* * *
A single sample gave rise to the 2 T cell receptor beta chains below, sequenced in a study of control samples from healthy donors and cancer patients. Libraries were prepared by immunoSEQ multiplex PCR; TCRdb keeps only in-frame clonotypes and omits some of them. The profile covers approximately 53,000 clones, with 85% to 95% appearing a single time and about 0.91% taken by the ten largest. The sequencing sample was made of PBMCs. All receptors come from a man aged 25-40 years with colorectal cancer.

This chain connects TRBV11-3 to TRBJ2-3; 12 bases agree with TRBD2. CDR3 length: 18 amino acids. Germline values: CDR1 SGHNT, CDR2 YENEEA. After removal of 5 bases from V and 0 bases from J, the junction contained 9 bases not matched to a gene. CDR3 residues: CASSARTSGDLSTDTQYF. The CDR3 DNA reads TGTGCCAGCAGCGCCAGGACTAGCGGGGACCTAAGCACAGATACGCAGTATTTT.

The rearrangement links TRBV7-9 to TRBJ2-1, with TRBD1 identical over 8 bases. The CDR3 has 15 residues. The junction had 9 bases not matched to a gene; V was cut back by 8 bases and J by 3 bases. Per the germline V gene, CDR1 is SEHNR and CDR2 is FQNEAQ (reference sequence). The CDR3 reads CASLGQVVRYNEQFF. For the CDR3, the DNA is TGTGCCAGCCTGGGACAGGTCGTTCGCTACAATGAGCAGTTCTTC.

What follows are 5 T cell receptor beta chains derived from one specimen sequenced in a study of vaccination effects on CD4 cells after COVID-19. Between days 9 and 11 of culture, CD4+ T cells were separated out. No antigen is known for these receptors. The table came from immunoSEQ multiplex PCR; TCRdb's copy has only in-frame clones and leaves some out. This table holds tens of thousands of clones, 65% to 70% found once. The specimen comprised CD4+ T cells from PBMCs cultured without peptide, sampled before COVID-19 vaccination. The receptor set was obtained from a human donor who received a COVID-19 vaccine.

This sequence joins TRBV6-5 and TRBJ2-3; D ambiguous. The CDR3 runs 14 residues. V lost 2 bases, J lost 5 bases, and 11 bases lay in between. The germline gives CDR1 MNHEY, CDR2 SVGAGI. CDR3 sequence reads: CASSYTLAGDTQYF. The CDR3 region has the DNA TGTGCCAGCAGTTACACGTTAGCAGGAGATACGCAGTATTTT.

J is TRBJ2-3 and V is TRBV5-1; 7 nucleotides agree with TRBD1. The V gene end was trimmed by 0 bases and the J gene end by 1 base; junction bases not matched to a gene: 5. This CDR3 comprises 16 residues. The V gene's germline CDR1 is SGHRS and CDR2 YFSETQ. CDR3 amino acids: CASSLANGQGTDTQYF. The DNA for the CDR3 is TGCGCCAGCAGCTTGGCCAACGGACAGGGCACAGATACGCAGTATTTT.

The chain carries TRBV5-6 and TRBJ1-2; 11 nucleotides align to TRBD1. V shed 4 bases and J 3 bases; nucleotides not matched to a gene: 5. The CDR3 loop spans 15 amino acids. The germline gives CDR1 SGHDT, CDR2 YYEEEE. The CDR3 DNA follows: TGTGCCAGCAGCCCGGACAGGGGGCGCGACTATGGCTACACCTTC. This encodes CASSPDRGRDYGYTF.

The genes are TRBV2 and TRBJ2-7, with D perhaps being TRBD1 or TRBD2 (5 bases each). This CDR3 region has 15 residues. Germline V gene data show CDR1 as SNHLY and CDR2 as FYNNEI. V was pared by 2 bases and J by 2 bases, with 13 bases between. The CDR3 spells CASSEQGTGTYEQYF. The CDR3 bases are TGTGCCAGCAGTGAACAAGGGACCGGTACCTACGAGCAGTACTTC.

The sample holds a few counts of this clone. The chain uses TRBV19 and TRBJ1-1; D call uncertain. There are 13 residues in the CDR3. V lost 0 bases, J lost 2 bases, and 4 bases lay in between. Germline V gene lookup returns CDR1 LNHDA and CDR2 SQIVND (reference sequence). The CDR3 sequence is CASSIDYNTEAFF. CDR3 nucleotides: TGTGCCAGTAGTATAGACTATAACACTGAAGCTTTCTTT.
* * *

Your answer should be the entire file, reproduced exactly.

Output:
A single sample gave rise to the 2 T cell receptor beta chains below, sequenced in a study of control samples from healthy donors and cancer patients. Libraries were prepared by immunoSEQ multiplex PCR; TCRdb keeps only in-frame clonotypes and omits some of them. The profile covers approximately 53,000 clones, with 85% to 95% appearing a single time and about 0.91% taken by the ten largest. The sequencing sample was made of PBMCs. All receptors come from a man aged 25-40 years with colorectal cancer.

This chain connects TRBV11-3 to TRBJ2-3; 12 bases agree with TRBD2. CDR3 length: 18 amino acids. Germline values: CDR1 SGHNT, CDR2 YENEEA. After removal of 5 bases from V and 0 bases from J, the junction contained 9 bases not matched to a gene. CDR3 residues: CASSARTSGDLSTDTQYF. The CDR3 DNA reads TGTGCCAGCAGCGCCAGGACTAGCGGGGACCTAAGCACAGATACGCAGTATTTT.

The rearrangement links TRBV7-9 to TRBJ2-1, with TRBD1 identical over 8 bases. The CDR3 has 15 residues. The junction had 9 bases not matched to a gene; V was cut back by 8 bases and J by 3 bases. Per the germline V gene, CDR1 is SEHNR and CDR2 is FQNEAQ (reference sequence). The CDR3 reads CASLGQVVRYNEQFF. For the CDR3, the DNA is TGTGCCAGCCTGGGACAGGTCGTTCGCTACAATGAGCAGTTCTTC.

What follows are 5 T cell receptor beta chains derived from one specimen sequenced in a study of vaccination effects on CD4 cells after COVID-19. Between days 9 and 11 of culture, CD4+ T cells were separated out. No antigen is known for these receptors. The table came from immunoSEQ multiplex PCR; TCRdb's copy has only in-frame clones and leaves some out. This table holds tens of thousands of clones, 65% to 70% found once. The specimen comprised CD4+ T cells from PBMCs cultured without peptide, sampled before COVID-19 vaccination. The receptor set was obtained from a human donor who received a COVID-19 vaccine.

This sequence joins TRBV6-5 and TRBJ2-3; D ambiguous. The CDR3 runs 14 residues. V lost 2 bases, J lost 5 bases, and 11 bases lay in between. The germline gives CDR1 MNHEY, CDR2 SVGAGI. CDR3 sequence reads: CASSYTLAGDTQYF. The CDR3 region has the DNA TGTGCCAGCAGTTACACGTTAGCAGGAGATACGCAGTATTTT.

J is TRBJ2-3 and V is TRBV5-1; 7 nucleotides agree with TRBD1. The V gene end was trimmed by 0 bases and the J gene end by 1 base; junction bases not matched to a gene: 5. This CDR3 comprises 16 residues. The V gene's germline CDR1 is SGHRS and CDR2 YFSETQ. CDR3 amino acids: CASSLANGQGTDTQYF. The DNA for the CDR3 is TGCGCCAGCAGCTTGGCCAACGGACAGGGCACAGATACGCAGTATTTT.

The chain carries TRBV5-6 and TRBJ1-2; 11 nucleotides align to TRBD1. V shed 4 bases and J 3 bases; nucleotides not matched to a gene: 5. The CDR3 loop spans 15 amino acids. The germline gives CDR1 SGHDT, CDR2 YYEEEE. The CDR3 DNA follows: TGTGCCAGCAGCCCGGACAGGGGGCGCGACTATGGCTACACCTTC. This encodes CASSPDRGRDYGYTF.

The genes are TRBV2 and TRBJ2-7, with D perhaps being TRBD1 or TRBD2 (5 bases each). This CDR3 region has 15 residues. Germline V gene data show CDR1 as SNHLY and CDR2 as FYNNEI. V was pared by 2 bases and J by 2 bases, with 13 bases between. The CDR3 spells CASSEQGTGTYEQYF. The CDR3 bases are TGTGCCAGCAGTGAACAAGGGACCGGTACCTACGAGCAGTACTTC.

The sample holds a few counts of this clone. The chain uses TRBV19 and TRBJ1-1; D call uncertain. There are 13 residues in the CDR3. V lost 0 bases, J lost 2 bases, and 4 bases lay in between. Germline V gene lookup returns CDR1 LNHDA and CDR2 SQIVND (reference sequence). The CDR3 sequence is CASSIDYNTEAFF. CDR3 nucleotides: TGTGCCAGTAGTATAGACTATAACACTGAAGCTTTCTTT.